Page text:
It was a wonderful time. Hong Kong was a hive of activity.
Ferries criss-crossed the harbour every couple of minutes. The super-fast and efficient MTR was up and running but still quite novel. Planes flew over buildings to land miraculously at Kai Tak airport. (I still recall standing in a courtroom near to that old airport, with the shadow of an airplane wing regularly crossing over the papers in front of me as I addressed the judge!)
It wasn’t only the transport that moved fast. It was the people as well. Central seemed like other leading world cities, only on steroids. Even in the hottest of hot weather, everyone walked fast. There was just so much to be done. So much to be achieved.
And amidst all the exciting commerce was a city that kept its Chinese soul, mixed with a touch of the west. In short, nothing was missing. Except our families, which is what brought us home. Otherwise, we loved the city enough to stay a very long time.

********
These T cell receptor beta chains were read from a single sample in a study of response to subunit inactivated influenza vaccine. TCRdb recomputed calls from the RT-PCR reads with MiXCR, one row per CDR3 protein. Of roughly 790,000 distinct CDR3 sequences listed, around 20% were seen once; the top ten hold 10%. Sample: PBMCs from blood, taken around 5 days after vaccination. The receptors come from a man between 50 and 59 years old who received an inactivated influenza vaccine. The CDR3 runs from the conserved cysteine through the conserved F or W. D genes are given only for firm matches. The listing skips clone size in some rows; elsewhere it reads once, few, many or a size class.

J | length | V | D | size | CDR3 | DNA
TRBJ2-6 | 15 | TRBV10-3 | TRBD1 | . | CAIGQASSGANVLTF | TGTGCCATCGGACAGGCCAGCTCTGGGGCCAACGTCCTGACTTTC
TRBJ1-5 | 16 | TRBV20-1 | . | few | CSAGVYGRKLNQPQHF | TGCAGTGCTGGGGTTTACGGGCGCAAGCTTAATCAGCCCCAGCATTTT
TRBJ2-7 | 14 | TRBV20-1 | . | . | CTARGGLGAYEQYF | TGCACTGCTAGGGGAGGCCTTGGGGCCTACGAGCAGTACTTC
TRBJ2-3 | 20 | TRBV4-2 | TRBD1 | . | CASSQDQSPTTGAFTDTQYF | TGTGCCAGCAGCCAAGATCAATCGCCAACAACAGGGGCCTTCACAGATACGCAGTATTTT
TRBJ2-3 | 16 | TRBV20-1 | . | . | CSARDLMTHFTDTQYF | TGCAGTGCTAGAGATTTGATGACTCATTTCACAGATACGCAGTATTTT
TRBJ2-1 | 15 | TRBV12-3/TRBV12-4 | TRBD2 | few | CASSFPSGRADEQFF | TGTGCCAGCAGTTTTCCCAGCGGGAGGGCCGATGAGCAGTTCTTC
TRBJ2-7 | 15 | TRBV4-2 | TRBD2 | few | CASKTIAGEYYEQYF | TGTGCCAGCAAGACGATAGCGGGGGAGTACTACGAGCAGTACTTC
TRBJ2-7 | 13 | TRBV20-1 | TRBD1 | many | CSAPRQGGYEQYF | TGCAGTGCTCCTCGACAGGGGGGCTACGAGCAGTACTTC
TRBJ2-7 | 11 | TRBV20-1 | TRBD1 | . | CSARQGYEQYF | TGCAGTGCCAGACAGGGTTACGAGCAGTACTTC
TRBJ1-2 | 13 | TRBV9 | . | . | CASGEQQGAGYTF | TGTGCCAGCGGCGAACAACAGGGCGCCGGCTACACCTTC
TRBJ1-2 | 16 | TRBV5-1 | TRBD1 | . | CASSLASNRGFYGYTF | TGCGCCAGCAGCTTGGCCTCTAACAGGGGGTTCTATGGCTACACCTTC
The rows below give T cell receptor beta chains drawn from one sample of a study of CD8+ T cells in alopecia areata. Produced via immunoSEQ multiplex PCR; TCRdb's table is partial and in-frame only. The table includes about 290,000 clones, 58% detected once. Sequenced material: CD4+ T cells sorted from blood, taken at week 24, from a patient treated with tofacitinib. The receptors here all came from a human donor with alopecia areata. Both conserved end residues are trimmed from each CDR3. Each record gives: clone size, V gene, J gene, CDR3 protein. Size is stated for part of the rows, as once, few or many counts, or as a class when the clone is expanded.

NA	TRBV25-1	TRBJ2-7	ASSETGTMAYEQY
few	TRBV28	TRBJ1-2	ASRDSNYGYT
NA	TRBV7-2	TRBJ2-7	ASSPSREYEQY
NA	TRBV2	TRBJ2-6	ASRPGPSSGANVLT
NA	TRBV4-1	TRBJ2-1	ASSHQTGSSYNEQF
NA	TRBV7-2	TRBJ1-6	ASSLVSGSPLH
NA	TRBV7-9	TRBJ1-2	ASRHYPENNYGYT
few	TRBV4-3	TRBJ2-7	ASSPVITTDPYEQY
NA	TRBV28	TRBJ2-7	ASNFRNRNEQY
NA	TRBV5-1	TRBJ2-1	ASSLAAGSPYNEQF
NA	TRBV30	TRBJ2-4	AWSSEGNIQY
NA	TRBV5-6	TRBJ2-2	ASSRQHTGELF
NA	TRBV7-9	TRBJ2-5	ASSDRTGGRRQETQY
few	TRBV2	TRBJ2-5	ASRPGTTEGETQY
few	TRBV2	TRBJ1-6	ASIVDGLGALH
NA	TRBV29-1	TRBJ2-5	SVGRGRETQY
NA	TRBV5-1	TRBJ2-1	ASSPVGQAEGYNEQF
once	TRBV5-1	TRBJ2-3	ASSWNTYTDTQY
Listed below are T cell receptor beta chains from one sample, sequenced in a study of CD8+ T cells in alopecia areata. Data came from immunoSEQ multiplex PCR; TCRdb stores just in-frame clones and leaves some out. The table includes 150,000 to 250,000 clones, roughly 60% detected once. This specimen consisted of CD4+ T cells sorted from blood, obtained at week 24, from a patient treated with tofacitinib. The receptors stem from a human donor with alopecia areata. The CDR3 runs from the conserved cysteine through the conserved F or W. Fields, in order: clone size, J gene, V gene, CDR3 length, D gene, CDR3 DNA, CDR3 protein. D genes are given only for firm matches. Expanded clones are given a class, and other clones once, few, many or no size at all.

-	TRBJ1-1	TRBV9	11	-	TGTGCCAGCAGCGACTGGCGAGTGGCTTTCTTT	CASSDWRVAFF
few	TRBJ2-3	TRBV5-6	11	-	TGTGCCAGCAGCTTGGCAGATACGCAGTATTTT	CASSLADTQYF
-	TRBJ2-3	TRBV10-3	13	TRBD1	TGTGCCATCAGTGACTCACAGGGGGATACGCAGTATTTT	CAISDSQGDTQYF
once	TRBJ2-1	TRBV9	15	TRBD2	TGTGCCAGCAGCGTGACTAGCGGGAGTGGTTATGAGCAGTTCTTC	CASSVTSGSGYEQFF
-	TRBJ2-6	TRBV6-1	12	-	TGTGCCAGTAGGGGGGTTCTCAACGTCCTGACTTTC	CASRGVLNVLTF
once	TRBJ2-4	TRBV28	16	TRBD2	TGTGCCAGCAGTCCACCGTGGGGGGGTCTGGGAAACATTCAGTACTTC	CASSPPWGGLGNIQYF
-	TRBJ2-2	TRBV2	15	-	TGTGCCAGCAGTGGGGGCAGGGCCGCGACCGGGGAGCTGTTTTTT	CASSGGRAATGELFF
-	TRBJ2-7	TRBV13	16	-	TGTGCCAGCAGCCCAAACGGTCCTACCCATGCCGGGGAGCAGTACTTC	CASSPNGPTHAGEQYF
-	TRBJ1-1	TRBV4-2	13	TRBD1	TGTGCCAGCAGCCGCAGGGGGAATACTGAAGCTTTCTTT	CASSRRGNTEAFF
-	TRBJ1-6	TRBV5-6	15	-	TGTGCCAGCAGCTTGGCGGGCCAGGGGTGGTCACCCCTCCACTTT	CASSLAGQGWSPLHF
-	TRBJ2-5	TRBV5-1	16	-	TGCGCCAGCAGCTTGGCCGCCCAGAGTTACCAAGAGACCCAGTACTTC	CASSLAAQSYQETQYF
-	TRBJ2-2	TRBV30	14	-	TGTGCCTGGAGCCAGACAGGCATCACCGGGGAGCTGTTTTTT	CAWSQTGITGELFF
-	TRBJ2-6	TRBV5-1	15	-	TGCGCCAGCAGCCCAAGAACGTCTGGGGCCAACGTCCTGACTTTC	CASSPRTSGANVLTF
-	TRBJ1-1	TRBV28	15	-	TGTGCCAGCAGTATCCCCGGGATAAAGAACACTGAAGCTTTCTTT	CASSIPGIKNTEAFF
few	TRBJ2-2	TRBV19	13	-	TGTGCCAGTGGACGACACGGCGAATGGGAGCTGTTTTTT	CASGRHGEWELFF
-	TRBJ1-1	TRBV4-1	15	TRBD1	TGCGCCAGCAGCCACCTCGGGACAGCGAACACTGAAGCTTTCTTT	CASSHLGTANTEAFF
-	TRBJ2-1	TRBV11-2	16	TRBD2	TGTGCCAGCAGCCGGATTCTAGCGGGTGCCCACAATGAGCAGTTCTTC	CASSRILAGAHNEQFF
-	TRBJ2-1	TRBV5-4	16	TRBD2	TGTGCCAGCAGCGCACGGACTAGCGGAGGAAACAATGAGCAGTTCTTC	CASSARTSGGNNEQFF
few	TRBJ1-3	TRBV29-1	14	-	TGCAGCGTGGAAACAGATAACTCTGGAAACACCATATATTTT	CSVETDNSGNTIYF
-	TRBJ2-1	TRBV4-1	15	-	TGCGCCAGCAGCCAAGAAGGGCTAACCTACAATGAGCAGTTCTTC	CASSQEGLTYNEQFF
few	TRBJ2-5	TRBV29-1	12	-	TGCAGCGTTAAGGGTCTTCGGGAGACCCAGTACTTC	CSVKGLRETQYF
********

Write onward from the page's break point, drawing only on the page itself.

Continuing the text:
And so we have returned very often indeed. In more recent years, in an official capacity representing Victoria.
So much has changed across the years. As it has everywhere else in the world. And, of course, 1997 heralded a new era in the history of Hong Kong.
But so much is still the same.
The energy and the sense of enterprise are unchanged. Of course, the energy has been diverted into new endeavours. The businesses have new initiatives and products. There were no smart-phones, no start-ups and no tech parks in the early 80s. (We were pretty excited that CDs had just been invented!)
But the people are the same. Clever, hard-working, entrepreneurial. And – something I always particularly loved – so family minded. Something very much to the fore at this time of new year celebration.